• Nashville scored eight goals in the first two periods of its game in Chicago and coasted to an 8-3 win over the Blackhawks. The Predators set a franchise record for the most goals through the first 40 minutes of a game, breaking their mark of seven set in a 9-4 win over Calgary on March 18, 2006.
• Paul Kariya had a goal and three assists in the Predators' victory. Kariya has 13 goals this season, all of which have been scored in Nashville wins. Kariya has the most goals this season of any NHL player who has scored all of his goals in games his team won.
• Avalanche rookie Paul Stastny had one goal and two assists in Colorado's 4-2 win over Tampa Bay. It was the fourth time Stastny recorded three or more points in a game this season (one four-point game, three three-point games), the most by any rookie in 2006-07. The only other rookies with more than one three-point game this season are the Kings' Anze Kopitar, the Penguins' Evgeni Malkin, and Stastny's teammate Wojtek Wolski (two each).
• The Canucks were 17-18-1 when the NHL took its annual two-day Christmas break, but Vancouver's 3-2 overtime victory over Edmonton was its sixth win in six games since the league resumed play Dec. 26. The Canucks are the only NHL team with a perfect record since Boxing Day. Three other teams have not lost in regulation time over that span: the Coyotes (5-0-1), Devils (4-0-1) and Senators (4-0-1).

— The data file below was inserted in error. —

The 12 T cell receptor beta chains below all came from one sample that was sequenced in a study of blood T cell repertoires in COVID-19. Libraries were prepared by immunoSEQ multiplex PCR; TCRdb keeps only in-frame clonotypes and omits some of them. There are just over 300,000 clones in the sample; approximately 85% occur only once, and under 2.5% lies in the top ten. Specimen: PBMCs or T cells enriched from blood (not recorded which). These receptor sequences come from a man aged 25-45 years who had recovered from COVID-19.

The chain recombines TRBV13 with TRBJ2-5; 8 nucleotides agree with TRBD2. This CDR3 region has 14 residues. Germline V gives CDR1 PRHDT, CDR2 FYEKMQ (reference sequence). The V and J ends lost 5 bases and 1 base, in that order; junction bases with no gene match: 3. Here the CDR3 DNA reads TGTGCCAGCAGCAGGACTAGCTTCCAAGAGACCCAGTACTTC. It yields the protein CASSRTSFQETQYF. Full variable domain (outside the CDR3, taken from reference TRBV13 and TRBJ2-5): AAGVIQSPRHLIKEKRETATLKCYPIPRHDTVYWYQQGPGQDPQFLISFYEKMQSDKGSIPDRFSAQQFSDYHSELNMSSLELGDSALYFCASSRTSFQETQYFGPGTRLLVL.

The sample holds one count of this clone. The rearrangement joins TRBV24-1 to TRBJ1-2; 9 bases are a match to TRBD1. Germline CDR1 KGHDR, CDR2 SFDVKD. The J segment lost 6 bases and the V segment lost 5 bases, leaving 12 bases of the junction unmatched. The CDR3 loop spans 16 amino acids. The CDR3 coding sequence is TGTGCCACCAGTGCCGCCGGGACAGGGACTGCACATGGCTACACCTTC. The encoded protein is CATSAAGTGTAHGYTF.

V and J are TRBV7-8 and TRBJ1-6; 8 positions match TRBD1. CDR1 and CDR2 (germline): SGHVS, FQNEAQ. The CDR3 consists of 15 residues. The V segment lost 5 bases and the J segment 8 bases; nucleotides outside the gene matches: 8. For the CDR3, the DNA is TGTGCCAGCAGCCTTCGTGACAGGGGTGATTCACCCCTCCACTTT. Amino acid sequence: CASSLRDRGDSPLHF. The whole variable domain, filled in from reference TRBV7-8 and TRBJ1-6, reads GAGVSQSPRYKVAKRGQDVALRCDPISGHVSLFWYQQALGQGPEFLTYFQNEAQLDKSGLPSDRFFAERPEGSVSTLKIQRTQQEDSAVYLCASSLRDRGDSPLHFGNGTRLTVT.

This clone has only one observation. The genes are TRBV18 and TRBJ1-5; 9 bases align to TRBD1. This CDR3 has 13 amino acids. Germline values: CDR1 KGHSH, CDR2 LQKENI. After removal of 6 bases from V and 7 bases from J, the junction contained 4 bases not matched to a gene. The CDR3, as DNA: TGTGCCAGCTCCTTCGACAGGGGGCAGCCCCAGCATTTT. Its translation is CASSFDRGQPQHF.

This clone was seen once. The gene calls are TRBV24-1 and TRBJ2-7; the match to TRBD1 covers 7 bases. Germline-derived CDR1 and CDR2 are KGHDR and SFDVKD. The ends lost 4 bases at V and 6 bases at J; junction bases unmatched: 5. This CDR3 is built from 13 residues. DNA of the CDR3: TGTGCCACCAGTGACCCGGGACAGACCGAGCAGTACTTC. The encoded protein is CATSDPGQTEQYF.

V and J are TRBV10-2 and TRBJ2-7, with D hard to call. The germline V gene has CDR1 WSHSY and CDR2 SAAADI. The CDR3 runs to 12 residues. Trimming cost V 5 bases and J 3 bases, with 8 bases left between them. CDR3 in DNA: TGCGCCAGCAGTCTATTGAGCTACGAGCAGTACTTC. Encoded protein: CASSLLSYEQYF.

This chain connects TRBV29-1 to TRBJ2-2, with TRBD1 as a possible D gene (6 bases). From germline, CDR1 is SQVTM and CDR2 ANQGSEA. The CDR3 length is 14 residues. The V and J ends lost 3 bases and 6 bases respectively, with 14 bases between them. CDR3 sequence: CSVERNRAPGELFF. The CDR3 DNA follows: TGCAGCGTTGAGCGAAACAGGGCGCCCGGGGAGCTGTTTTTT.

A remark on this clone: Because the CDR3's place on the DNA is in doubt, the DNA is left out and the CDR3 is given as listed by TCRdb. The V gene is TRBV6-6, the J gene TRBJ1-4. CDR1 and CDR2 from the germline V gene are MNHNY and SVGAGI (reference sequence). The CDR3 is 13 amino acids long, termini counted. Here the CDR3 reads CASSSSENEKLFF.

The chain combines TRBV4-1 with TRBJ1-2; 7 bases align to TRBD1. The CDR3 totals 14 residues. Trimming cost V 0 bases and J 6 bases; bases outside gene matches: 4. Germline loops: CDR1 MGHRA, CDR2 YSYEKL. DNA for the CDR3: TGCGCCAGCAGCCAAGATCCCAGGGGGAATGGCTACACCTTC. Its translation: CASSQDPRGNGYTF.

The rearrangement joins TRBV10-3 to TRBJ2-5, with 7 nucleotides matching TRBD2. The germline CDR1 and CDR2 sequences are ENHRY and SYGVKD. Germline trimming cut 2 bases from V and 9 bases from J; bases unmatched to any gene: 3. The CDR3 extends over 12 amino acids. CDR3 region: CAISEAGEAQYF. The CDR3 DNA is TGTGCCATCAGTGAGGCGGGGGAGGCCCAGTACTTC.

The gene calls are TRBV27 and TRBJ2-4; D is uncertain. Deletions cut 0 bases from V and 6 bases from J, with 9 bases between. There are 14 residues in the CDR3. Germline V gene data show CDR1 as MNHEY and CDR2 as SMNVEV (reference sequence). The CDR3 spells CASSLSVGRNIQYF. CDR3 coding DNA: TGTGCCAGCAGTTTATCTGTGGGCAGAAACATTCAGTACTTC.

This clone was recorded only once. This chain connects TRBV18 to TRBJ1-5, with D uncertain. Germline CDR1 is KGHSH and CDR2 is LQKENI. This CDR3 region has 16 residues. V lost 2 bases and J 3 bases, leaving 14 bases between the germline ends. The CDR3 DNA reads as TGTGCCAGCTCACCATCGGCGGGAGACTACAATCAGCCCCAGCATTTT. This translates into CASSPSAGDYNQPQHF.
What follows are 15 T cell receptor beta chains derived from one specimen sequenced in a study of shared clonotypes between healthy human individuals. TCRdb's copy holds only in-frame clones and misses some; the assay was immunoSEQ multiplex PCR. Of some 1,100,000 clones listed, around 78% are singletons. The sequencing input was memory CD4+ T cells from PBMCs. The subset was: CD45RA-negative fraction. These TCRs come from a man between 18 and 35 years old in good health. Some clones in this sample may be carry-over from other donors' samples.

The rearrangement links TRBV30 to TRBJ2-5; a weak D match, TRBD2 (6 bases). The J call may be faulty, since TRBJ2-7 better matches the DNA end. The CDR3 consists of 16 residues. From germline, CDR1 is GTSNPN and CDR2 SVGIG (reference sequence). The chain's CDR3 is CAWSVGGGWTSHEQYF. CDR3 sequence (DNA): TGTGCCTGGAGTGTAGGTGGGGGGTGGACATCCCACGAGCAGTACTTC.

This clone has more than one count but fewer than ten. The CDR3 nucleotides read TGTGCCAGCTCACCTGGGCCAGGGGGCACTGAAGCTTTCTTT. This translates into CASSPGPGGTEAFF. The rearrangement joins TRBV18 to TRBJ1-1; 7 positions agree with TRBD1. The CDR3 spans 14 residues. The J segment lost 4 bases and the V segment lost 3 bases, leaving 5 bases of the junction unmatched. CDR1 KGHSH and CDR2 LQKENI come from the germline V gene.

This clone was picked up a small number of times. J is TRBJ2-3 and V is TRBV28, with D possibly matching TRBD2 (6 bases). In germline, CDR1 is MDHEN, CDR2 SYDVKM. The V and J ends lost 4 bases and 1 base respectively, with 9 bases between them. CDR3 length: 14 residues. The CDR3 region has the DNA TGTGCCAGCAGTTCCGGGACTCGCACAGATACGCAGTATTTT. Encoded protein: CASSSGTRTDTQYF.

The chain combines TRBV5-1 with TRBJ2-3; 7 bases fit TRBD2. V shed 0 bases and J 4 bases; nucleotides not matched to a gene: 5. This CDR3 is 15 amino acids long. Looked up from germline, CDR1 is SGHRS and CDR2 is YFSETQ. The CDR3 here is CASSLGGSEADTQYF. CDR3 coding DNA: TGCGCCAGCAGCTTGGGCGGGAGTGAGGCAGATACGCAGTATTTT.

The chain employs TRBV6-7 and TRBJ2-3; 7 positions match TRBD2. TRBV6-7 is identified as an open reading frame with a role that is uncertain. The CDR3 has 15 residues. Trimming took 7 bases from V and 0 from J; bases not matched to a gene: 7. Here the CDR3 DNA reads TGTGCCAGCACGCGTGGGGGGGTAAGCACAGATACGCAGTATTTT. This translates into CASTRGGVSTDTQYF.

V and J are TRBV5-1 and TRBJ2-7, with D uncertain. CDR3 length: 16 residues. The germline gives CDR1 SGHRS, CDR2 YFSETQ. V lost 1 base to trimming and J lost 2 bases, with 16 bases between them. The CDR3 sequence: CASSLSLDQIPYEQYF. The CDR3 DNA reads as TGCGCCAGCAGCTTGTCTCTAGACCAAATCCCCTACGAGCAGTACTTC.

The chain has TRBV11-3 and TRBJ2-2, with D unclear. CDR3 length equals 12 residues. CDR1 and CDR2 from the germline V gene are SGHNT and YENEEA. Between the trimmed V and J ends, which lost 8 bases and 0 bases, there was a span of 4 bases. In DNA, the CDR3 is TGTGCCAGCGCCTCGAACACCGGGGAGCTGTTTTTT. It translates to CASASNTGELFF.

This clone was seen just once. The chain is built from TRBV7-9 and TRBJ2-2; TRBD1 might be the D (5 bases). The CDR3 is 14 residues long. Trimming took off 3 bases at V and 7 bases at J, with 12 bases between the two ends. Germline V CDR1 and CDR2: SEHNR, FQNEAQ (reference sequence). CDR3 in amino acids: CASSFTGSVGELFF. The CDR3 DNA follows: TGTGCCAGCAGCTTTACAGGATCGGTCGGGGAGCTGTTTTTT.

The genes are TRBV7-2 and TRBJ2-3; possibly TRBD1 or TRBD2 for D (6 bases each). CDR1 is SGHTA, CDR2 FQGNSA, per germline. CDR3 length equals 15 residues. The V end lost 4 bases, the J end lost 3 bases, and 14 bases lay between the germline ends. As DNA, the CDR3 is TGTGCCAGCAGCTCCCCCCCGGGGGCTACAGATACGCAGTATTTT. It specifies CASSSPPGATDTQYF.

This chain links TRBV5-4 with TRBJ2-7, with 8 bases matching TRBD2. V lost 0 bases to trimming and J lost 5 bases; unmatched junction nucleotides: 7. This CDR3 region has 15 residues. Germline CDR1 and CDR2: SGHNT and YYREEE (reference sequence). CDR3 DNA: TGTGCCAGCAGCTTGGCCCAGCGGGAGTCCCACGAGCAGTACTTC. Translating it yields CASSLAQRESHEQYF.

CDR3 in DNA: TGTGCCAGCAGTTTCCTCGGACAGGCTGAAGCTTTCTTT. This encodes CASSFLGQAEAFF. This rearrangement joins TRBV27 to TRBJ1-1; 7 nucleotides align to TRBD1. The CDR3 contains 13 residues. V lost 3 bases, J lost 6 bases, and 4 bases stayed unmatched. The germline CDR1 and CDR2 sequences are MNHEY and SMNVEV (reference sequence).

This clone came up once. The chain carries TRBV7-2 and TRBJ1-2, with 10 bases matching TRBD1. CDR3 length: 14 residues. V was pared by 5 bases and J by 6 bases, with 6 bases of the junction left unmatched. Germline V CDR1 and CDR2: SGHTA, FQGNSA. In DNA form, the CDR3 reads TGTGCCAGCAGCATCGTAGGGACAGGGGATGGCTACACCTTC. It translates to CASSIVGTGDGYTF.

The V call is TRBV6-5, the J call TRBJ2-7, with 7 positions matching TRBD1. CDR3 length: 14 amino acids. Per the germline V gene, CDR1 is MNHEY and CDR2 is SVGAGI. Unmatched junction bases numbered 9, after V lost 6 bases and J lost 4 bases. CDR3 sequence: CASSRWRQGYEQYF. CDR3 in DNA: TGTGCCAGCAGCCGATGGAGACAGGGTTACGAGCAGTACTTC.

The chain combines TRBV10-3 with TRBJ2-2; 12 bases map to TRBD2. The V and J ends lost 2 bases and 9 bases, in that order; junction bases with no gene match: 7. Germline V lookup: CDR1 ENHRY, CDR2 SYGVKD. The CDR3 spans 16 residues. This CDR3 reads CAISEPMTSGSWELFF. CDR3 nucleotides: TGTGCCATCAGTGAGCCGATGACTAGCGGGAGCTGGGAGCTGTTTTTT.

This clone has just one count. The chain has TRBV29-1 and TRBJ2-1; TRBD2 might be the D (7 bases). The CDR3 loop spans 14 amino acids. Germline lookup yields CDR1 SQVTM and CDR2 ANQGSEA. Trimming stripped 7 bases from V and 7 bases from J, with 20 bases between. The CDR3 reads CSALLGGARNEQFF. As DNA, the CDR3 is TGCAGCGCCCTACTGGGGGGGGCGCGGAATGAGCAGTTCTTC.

• Another game, another three-goal third-period comeback win in the NHL. This time it was the Blue Jackets who won despite trailing the Ducks 3-0 at nearly the mid-point of the third period of their game in Anaheim. It was only the second time in Columbus' six seasons in the NHL that it earned points from a game in which it trailed by three or more goals in the third period. The Blue Jackets notched a 5-4 shootout win in Detroit on March 25 last year after trailing 3-0 just past the seven-minute mark of the third period.
• Anaheim's Teemu Selanne missed a penalty shot with 21 seconds remaining in the third period and the Ducks trailing the Blue Jackets 4-3. It was the first time that an NHL player missed a potential game-tying penalty shot in the final minute of the third period since Jan. 12, 2002, when Tampa Bay's Martin St. Louis failed to convert with six seconds left against Ottawa and the Lightning trailing 2-1.
• Bill Cowher was the Steelers' head coach for 15 seasons, directly after Chuck Noll served 23 seasons (1969-91) in the same capacity. The Steelers are the only team in NFL history to have used only two head coaches over a span of 38 consecutive seasons. (George Halas was the Bears' head man for 40 years, but not continuously: he had four distinct 10-year segments as their head coach.)
Throughout the other major pro sports leagues in North America, the only case of a team having consecutive head-coaching or managerial tenures of at least 15 seasons is that of the Dodgers, who had Walter Alston from 1954-76 and Tom Lasorda from 1976-96 -- a span of 43 years. Lasorda succeeded Alston during the final week of the 1976 season.